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V. Weathering Release of Nutrient Elements from Soil Minerals

V. Weathering Release of Nutrient Elements from Soil Minerals

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plants and systems of soil management which would exploit with maximum efficiency the nutrient elements released from soil minerals by

chemical weathering. Improvement in rooting vigor and selection of

varieties which are “tolerant to” (i.e., yield well in spite of) soil acidity

or low nutrient levels, for example, are ways of exploiting this source of

nutrients. Crop rotation, patch agriculture (in the tropics), and paddy

culture are other examples. Soil treatments have been devised to enhance

the availability of nutrient ions of native soil minerals, In the latter

category particularly has been the treatment of the soil with ground

limestone to release some of the phosphorus tied u p with the trivalent

metallic ions.

1. Qemeral Levd of Soil Fertility I s Related t o Weathering Stnge

In both the temperate and tropical zones, the general level of soil

fertility is determined by the weathering stage of the minerals present.

This idea is often expressed in terms such as “inherently fertile soils,”

“old infertile soils,” “highly leached soils,” and even “senile” and

“dead soils.” Soils containing minerals of the early weathering stages,

such a s those which have recently undergone glaciation in the temperate

zone, soils that have recently received ash fall in the tropical zone and

soils that continually receive alluvium containing minerals of intermediate or early weathering stages, are generally recognized as being fertile


a. Influence of Bineral Content in the Temperate Zon-e. Fertility

of soils in the temperate zone is dependent not only on relief, organic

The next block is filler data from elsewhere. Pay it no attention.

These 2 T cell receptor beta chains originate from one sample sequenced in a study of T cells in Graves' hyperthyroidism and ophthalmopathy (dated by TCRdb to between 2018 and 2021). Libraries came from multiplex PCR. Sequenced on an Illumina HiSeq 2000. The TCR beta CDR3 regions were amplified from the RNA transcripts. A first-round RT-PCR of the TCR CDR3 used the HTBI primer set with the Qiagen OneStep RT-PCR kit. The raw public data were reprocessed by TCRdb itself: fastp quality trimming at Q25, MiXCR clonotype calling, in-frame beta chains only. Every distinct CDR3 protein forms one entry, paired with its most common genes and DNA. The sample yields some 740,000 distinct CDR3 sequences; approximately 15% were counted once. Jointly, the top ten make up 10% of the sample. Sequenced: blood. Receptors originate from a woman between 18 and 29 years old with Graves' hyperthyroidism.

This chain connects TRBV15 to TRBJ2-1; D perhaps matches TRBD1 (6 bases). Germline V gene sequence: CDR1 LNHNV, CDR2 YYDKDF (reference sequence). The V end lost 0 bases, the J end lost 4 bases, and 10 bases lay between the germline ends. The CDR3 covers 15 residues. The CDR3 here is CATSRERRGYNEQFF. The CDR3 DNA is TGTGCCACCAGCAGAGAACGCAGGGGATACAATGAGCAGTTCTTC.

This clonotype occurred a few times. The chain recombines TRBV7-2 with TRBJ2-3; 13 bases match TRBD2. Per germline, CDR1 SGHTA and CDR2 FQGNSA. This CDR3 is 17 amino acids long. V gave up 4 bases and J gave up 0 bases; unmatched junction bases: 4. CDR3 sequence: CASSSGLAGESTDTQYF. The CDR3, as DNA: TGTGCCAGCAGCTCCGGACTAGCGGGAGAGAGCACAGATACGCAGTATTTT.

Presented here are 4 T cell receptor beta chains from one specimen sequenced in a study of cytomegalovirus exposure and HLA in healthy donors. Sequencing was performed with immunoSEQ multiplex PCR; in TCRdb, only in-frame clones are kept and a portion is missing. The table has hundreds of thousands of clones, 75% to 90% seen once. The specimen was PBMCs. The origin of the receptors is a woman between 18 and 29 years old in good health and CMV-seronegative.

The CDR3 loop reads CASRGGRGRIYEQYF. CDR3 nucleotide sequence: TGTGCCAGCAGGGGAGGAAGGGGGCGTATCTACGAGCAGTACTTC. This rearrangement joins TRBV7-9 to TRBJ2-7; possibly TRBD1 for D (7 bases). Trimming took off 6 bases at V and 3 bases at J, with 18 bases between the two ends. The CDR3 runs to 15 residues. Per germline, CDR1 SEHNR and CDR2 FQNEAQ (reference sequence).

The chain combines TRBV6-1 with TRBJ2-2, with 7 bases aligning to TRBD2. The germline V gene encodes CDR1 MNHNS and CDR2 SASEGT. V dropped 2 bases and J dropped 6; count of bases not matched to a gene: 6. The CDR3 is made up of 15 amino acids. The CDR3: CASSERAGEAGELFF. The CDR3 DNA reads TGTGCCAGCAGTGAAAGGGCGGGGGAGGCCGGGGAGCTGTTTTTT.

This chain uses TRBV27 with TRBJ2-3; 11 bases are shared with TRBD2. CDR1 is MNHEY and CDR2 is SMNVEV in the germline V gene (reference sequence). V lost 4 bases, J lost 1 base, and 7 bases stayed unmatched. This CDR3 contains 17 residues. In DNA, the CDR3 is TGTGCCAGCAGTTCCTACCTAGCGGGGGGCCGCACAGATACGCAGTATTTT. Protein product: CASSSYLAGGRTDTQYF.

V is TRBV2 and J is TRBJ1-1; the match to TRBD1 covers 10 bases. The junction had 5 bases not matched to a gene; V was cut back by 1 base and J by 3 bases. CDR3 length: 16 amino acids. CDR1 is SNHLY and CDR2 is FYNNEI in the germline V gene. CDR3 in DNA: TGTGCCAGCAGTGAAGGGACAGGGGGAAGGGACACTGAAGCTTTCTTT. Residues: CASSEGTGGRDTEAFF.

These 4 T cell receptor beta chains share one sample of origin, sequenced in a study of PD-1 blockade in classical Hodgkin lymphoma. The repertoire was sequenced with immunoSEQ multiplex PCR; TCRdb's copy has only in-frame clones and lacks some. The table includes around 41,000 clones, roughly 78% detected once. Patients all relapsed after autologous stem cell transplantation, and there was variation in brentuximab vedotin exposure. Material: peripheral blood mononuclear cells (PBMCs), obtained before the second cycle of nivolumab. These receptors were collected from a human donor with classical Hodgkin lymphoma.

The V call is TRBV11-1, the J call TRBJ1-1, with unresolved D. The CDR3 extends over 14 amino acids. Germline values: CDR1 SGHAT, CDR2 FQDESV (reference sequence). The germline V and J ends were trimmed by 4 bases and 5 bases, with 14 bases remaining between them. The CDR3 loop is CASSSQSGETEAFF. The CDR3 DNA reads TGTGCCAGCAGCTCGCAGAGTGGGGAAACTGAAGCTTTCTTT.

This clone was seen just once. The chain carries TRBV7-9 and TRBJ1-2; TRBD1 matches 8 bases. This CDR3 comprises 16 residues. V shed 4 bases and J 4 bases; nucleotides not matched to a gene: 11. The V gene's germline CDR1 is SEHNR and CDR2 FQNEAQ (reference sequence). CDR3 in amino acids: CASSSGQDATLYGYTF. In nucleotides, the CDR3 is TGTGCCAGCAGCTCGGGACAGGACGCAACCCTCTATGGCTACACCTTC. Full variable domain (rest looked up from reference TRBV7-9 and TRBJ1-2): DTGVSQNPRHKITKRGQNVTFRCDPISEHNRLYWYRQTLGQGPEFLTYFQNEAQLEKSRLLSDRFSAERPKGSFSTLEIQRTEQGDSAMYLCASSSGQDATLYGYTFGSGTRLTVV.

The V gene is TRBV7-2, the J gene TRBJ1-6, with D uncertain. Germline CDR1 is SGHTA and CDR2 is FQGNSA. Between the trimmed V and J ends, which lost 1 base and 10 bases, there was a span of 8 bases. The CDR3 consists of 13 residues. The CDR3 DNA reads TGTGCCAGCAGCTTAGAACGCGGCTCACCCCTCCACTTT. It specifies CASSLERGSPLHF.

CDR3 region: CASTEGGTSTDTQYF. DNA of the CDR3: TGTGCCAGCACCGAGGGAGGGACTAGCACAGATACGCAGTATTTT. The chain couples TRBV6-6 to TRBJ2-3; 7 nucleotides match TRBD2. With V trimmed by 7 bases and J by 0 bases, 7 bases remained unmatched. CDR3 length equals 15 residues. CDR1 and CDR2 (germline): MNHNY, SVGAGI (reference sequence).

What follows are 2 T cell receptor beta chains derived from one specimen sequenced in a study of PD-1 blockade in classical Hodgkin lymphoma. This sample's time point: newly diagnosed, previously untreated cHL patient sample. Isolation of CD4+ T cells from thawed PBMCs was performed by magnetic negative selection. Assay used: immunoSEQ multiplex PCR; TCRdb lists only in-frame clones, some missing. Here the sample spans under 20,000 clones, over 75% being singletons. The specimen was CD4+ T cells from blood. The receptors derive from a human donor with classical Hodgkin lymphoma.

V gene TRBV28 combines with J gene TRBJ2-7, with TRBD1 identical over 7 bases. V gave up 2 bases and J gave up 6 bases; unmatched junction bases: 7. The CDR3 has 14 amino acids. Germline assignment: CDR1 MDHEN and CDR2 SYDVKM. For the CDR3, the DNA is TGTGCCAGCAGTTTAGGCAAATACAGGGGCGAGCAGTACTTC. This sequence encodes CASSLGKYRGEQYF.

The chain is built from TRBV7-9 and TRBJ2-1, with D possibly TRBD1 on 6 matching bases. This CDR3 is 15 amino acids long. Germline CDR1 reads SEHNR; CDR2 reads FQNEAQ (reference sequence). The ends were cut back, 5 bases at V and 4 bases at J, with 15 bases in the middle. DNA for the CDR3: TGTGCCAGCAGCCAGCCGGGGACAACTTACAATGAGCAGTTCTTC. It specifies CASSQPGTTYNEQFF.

content, and texture but also on the kinds of minerals in the soil. Baren

(1934, 1935) concluded that the nutrient supplies of soils of the Netherlands were correlated with the content of feldspars and biotite. A study

by Hawkins and Graham (1951) of ten widely different Missouri soils

showed that the percentages of potassium feldspars and plagioclase feldspars occurring in the silt was in direct proportion to the fertility levels

and in inverse proportion to the stage of weathering. I n Wisconsin and

Indiana, soils formed on the older tills are much less fertile than those

formed on the latest glacial till. For example, the potassium supplying

power was only one-third as high for the Almena soil (early Wisconsin

till) as for Miami soil (middle Wisconsin till), according to work of

Evans and Attoe (1948).

b. In-fluenoe of Mineral Content in the Tropical Zone. I n tropical

soils, the weathering of the minerals progresses a t a rapid rate. The

bases are released in rather large quantities in the early stages of weathering. Baren (1941) concluded that the fertility of tropical soils of

Sumatra was correlated with their content of primaxy minerals. Mohr



(1944) has divided weathering into five stages : fresh, juvenile, virile,

senile, and laterite stages. Plant growth increases rapidly in the juvenile stage and reaches its maximum in the early part of the virile stage,

because a t this point the nutrient elements are being released to the soil

solution a t a maximum rate and the level of base saturation of the soil

is a t a maximum. The soil according to Mohr is classified as a brown

earth. These soils have a high content of 2 : l layer silicate minerals.